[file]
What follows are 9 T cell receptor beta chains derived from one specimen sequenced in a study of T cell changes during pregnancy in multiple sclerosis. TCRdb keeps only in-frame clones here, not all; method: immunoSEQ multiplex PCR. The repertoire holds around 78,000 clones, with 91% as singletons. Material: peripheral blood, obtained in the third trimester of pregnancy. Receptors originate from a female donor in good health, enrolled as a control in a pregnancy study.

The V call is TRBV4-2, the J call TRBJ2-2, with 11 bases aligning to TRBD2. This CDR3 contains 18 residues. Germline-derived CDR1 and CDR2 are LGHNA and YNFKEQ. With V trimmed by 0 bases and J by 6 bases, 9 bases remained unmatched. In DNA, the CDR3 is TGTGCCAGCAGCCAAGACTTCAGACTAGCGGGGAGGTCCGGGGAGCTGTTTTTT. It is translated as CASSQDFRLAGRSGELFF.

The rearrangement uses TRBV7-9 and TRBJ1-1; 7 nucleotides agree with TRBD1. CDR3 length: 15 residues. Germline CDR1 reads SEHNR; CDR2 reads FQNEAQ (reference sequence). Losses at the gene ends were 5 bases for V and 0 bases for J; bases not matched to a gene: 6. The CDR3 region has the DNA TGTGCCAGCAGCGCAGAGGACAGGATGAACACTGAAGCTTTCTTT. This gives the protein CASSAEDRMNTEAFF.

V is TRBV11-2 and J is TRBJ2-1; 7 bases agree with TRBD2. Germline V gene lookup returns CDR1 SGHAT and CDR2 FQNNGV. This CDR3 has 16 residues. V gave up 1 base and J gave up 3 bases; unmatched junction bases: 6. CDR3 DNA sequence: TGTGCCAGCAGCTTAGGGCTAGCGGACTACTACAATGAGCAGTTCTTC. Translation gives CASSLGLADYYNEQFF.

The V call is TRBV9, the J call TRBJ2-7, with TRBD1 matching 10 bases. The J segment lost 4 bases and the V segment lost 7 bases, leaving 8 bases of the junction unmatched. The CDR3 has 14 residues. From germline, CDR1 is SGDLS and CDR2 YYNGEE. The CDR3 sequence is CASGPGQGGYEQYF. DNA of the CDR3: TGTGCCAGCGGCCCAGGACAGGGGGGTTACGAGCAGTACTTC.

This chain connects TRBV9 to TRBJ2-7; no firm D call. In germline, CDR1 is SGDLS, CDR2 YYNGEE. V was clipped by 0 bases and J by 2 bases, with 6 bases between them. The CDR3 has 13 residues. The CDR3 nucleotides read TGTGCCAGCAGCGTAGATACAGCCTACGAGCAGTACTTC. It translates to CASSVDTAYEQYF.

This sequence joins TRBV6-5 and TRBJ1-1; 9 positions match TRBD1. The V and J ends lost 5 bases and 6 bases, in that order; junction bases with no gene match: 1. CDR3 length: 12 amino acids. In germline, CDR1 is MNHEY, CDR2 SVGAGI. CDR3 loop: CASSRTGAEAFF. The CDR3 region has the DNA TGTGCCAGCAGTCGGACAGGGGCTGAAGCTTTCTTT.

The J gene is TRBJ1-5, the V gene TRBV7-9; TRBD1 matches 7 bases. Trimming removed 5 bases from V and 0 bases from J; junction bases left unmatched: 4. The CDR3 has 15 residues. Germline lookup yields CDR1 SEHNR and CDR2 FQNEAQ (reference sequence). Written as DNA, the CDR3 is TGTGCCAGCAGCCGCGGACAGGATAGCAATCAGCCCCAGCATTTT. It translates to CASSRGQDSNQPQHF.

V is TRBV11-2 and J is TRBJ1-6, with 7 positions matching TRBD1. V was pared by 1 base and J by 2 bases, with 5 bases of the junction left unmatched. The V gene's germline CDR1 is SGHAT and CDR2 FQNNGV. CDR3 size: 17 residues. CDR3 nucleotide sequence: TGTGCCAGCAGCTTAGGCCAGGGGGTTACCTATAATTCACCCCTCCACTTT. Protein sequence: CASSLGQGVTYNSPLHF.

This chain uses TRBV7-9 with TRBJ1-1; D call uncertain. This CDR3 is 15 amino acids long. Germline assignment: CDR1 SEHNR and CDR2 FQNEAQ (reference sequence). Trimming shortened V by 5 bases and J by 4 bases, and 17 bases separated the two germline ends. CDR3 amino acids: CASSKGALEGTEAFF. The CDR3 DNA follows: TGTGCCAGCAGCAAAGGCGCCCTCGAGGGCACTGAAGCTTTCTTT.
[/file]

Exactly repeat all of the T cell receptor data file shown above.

What follows are 9 T cell receptor beta chains derived from one specimen sequenced in a study of T cell changes during pregnancy in multiple sclerosis. TCRdb keeps only in-frame clones here, not all; method: immunoSEQ multiplex PCR. The repertoire holds around 78,000 clones, with 91% as singletons. Material: peripheral blood, obtained in the third trimester of pregnancy. Receptors originate from a female donor in good health, enrolled as a control in a pregnancy study.

The V call is TRBV4-2, the J call TRBJ2-2, with 11 bases aligning to TRBD2. This CDR3 contains 18 residues. Germline-derived CDR1 and CDR2 are LGHNA and YNFKEQ. With V trimmed by 0 bases and J by 6 bases, 9 bases remained unmatched. In DNA, the CDR3 is TGTGCCAGCAGCCAAGACTTCAGACTAGCGGGGAGGTCCGGGGAGCTGTTTTTT. It is translated as CASSQDFRLAGRSGELFF.

The rearrangement uses TRBV7-9 and TRBJ1-1; 7 nucleotides agree with TRBD1. CDR3 length: 15 residues. Germline CDR1 reads SEHNR; CDR2 reads FQNEAQ (reference sequence). Losses at the gene ends were 5 bases for V and 0 bases for J; bases not matched to a gene: 6. The CDR3 region has the DNA TGTGCCAGCAGCGCAGAGGACAGGATGAACACTGAAGCTTTCTTT. This gives the protein CASSAEDRMNTEAFF.

V is TRBV11-2 and J is TRBJ2-1; 7 bases agree with TRBD2. Germline V gene lookup returns CDR1 SGHAT and CDR2 FQNNGV. This CDR3 has 16 residues. V gave up 1 base and J gave up 3 bases; unmatched junction bases: 6. CDR3 DNA sequence: TGTGCCAGCAGCTTAGGGCTAGCGGACTACTACAATGAGCAGTTCTTC. Translation gives CASSLGLADYYNEQFF.

The V call is TRBV9, the J call TRBJ2-7, with TRBD1 matching 10 bases. The J segment lost 4 bases and the V segment lost 7 bases, leaving 8 bases of the junction unmatched. The CDR3 has 14 residues. From germline, CDR1 is SGDLS and CDR2 YYNGEE. The CDR3 sequence is CASGPGQGGYEQYF. DNA of the CDR3: TGTGCCAGCGGCCCAGGACAGGGGGGTTACGAGCAGTACTTC.

This chain connects TRBV9 to TRBJ2-7; no firm D call. In germline, CDR1 is SGDLS, CDR2 YYNGEE. V was clipped by 0 bases and J by 2 bases, with 6 bases between them. The CDR3 has 13 residues. The CDR3 nucleotides read TGTGCCAGCAGCGTAGATACAGCCTACGAGCAGTACTTC. It translates to CASSVDTAYEQYF.

This sequence joins TRBV6-5 and TRBJ1-1; 9 positions match TRBD1. The V and J ends lost 5 bases and 6 bases, in that order; junction bases with no gene match: 1. CDR3 length: 12 amino acids. In germline, CDR1 is MNHEY, CDR2 SVGAGI. CDR3 loop: CASSRTGAEAFF. The CDR3 region has the DNA TGTGCCAGCAGTCGGACAGGGGCTGAAGCTTTCTTT.

The J gene is TRBJ1-5, the V gene TRBV7-9; TRBD1 matches 7 bases. Trimming removed 5 bases from V and 0 bases from J; junction bases left unmatched: 4. The CDR3 has 15 residues. Germline lookup yields CDR1 SEHNR and CDR2 FQNEAQ (reference sequence). Written as DNA, the CDR3 is TGTGCCAGCAGCCGCGGACAGGATAGCAATCAGCCCCAGCATTTT. It translates to CASSRGQDSNQPQHF.

V is TRBV11-2 and J is TRBJ1-6, with 7 positions matching TRBD1. V was pared by 1 base and J by 2 bases, with 5 bases of the junction left unmatched. The V gene's germline CDR1 is SGHAT and CDR2 FQNNGV. CDR3 size: 17 residues. CDR3 nucleotide sequence: TGTGCCAGCAGCTTAGGCCAGGGGGTTACCTATAATTCACCCCTCCACTTT. Protein sequence: CASSLGQGVTYNSPLHF.

This chain uses TRBV7-9 with TRBJ1-1; D call uncertain. This CDR3 is 15 amino acids long. Germline assignment: CDR1 SEHNR and CDR2 FQNEAQ (reference sequence). Trimming shortened V by 5 bases and J by 4 bases, and 17 bases separated the two germline ends. CDR3 amino acids: CASSKGALEGTEAFF. The CDR3 DNA follows: TGTGCCAGCAGCAAAGGCGCCCTCGAGGGCACTGAAGCTTTCTTT.